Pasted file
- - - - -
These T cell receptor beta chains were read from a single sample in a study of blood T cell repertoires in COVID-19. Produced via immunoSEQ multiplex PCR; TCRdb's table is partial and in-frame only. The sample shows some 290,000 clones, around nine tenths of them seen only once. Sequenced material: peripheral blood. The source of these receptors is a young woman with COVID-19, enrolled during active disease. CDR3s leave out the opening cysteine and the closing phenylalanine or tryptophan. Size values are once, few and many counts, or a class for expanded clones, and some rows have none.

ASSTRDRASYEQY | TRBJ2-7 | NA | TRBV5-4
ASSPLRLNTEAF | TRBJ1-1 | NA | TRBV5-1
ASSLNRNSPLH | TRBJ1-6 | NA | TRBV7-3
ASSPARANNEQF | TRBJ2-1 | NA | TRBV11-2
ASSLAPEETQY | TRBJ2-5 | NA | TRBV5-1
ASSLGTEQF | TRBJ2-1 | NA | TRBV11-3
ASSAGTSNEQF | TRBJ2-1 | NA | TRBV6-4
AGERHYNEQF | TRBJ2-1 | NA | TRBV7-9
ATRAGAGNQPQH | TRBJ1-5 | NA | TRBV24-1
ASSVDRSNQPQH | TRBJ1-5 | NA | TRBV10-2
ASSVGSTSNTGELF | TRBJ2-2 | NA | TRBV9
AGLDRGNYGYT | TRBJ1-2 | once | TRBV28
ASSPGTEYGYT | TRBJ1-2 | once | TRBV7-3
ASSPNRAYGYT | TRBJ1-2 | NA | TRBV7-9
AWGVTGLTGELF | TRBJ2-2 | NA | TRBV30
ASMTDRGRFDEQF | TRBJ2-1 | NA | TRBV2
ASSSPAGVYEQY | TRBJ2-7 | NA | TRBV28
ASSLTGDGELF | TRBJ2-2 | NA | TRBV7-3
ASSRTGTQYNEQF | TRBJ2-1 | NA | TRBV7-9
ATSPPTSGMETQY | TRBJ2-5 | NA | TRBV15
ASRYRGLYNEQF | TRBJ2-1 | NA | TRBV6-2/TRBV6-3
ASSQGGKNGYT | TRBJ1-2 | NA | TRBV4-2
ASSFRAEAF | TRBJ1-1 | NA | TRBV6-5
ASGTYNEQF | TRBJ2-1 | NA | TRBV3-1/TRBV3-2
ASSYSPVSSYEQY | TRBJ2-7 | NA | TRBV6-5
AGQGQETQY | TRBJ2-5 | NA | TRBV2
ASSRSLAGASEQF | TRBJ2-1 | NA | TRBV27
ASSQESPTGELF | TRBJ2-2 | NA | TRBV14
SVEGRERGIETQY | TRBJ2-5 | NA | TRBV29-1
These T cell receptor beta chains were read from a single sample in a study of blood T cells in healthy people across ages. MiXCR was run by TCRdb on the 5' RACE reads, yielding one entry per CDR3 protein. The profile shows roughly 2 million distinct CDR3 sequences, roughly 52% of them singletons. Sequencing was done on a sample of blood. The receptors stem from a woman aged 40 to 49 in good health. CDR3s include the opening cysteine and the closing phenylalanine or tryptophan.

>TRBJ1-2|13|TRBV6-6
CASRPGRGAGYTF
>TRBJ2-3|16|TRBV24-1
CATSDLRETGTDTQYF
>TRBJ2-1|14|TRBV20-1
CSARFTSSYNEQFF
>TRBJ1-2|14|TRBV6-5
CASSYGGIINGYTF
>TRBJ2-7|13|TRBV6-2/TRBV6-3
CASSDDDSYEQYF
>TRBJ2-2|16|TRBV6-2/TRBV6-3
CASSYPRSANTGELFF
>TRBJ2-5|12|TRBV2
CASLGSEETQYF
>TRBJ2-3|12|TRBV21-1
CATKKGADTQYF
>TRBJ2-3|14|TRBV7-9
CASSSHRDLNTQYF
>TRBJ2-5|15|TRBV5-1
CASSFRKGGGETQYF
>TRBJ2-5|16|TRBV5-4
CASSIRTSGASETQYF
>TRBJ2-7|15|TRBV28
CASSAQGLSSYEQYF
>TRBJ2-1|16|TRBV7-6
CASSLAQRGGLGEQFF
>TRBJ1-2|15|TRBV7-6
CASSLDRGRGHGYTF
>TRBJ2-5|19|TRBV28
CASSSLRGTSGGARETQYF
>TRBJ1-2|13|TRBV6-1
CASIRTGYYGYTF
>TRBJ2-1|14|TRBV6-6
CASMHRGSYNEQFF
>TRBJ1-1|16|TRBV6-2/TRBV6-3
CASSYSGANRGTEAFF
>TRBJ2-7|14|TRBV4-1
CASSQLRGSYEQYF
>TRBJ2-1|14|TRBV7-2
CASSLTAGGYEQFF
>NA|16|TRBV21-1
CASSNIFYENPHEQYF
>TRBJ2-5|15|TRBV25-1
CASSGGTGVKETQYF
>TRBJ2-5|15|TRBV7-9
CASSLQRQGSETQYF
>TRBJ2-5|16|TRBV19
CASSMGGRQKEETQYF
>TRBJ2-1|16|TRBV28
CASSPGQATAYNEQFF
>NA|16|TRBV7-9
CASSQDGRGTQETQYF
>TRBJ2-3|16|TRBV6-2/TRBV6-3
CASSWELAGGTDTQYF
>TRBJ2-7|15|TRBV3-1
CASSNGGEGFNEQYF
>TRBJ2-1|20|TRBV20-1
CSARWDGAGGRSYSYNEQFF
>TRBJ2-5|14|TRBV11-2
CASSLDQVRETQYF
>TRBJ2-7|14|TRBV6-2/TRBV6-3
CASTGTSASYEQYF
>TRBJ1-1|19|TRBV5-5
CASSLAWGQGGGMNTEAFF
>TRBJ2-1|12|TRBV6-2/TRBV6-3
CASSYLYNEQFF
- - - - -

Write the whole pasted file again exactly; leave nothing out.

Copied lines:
These T cell receptor beta chains were read from a single sample in a study of blood T cell repertoires in COVID-19. Produced via immunoSEQ multiplex PCR; TCRdb's table is partial and in-frame only. The sample shows some 290,000 clones, around nine tenths of them seen only once. Sequenced material: peripheral blood. The source of these receptors is a young woman with COVID-19, enrolled during active disease. CDR3s leave out the opening cysteine and the closing phenylalanine or tryptophan. Size values are once, few and many counts, or a class for expanded clones, and some rows have none.

ASSTRDRASYEQY | TRBJ2-7 | NA | TRBV5-4
ASSPLRLNTEAF | TRBJ1-1 | NA | TRBV5-1
ASSLNRNSPLH | TRBJ1-6 | NA | TRBV7-3
ASSPARANNEQF | TRBJ2-1 | NA | TRBV11-2
ASSLAPEETQY | TRBJ2-5 | NA | TRBV5-1
ASSLGTEQF | TRBJ2-1 | NA | TRBV11-3
ASSAGTSNEQF | TRBJ2-1 | NA | TRBV6-4
AGERHYNEQF | TRBJ2-1 | NA | TRBV7-9
ATRAGAGNQPQH | TRBJ1-5 | NA | TRBV24-1
ASSVDRSNQPQH | TRBJ1-5 | NA | TRBV10-2
ASSVGSTSNTGELF | TRBJ2-2 | NA | TRBV9
AGLDRGNYGYT | TRBJ1-2 | once | TRBV28
ASSPGTEYGYT | TRBJ1-2 | once | TRBV7-3
ASSPNRAYGYT | TRBJ1-2 | NA | TRBV7-9
AWGVTGLTGELF | TRBJ2-2 | NA | TRBV30
ASMTDRGRFDEQF | TRBJ2-1 | NA | TRBV2
ASSSPAGVYEQY | TRBJ2-7 | NA | TRBV28
ASSLTGDGELF | TRBJ2-2 | NA | TRBV7-3
ASSRTGTQYNEQF | TRBJ2-1 | NA | TRBV7-9
ATSPPTSGMETQY | TRBJ2-5 | NA | TRBV15
ASRYRGLYNEQF | TRBJ2-1 | NA | TRBV6-2/TRBV6-3
ASSQGGKNGYT | TRBJ1-2 | NA | TRBV4-2
ASSFRAEAF | TRBJ1-1 | NA | TRBV6-5
ASGTYNEQF | TRBJ2-1 | NA | TRBV3-1/TRBV3-2
ASSYSPVSSYEQY | TRBJ2-7 | NA | TRBV6-5
AGQGQETQY | TRBJ2-5 | NA | TRBV2
ASSRSLAGASEQF | TRBJ2-1 | NA | TRBV27
ASSQESPTGELF | TRBJ2-2 | NA | TRBV14
SVEGRERGIETQY | TRBJ2-5 | NA | TRBV29-1
These T cell receptor beta chains were read from a single sample in a study of blood T cells in healthy people across ages. MiXCR was run by TCRdb on the 5' RACE reads, yielding one entry per CDR3 protein. The profile shows roughly 2 million distinct CDR3 sequences, roughly 52% of them singletons. Sequencing was done on a sample of blood. The receptors stem from a woman aged 40 to 49 in good health. CDR3s include the opening cysteine and the closing phenylalanine or tryptophan.

>TRBJ1-2|13|TRBV6-6
CASRPGRGAGYTF
>TRBJ2-3|16|TRBV24-1
CATSDLRETGTDTQYF
>TRBJ2-1|14|TRBV20-1
CSARFTSSYNEQFF
>TRBJ1-2|14|TRBV6-5
CASSYGGIINGYTF
>TRBJ2-7|13|TRBV6-2/TRBV6-3
CASSDDDSYEQYF
>TRBJ2-2|16|TRBV6-2/TRBV6-3
CASSYPRSANTGELFF
>TRBJ2-5|12|TRBV2
CASLGSEETQYF
>TRBJ2-3|12|TRBV21-1
CATKKGADTQYF
>TRBJ2-3|14|TRBV7-9
CASSSHRDLNTQYF
>TRBJ2-5|15|TRBV5-1
CASSFRKGGGETQYF
>TRBJ2-5|16|TRBV5-4
CASSIRTSGASETQYF
>TRBJ2-7|15|TRBV28
CASSAQGLSSYEQYF
>TRBJ2-1|16|TRBV7-6
CASSLAQRGGLGEQFF
>TRBJ1-2|15|TRBV7-6
CASSLDRGRGHGYTF
>TRBJ2-5|19|TRBV28
CASSSLRGTSGGARETQYF
>TRBJ1-2|13|TRBV6-1
CASIRTGYYGYTF
>TRBJ2-1|14|TRBV6-6
CASMHRGSYNEQFF
>TRBJ1-1|16|TRBV6-2/TRBV6-3
CASSYSGANRGTEAFF
>TRBJ2-7|14|TRBV4-1
CASSQLRGSYEQYF
>TRBJ2-1|14|TRBV7-2
CASSLTAGGYEQFF
>NA|16|TRBV21-1
CASSNIFYENPHEQYF
>TRBJ2-5|15|TRBV25-1
CASSGGTGVKETQYF
>TRBJ2-5|15|TRBV7-9
CASSLQRQGSETQYF
>TRBJ2-5|16|TRBV19
CASSMGGRQKEETQYF
>TRBJ2-1|16|TRBV28
CASSPGQATAYNEQFF
>NA|16|TRBV7-9
CASSQDGRGTQETQYF
>TRBJ2-3|16|TRBV6-2/TRBV6-3
CASSWELAGGTDTQYF
>TRBJ2-7|15|TRBV3-1
CASSNGGEGFNEQYF
>TRBJ2-1|20|TRBV20-1
CSARWDGAGGRSYSYNEQFF
>TRBJ2-5|14|TRBV11-2
CASSLDQVRETQYF
>TRBJ2-7|14|TRBV6-2/TRBV6-3
CASTGTSASYEQYF
>TRBJ1-1|19|TRBV5-5
CASSLAWGQGGGMNTEAFF
>TRBJ2-1|12|TRBV6-2/TRBV6-3
CASSYLYNEQFF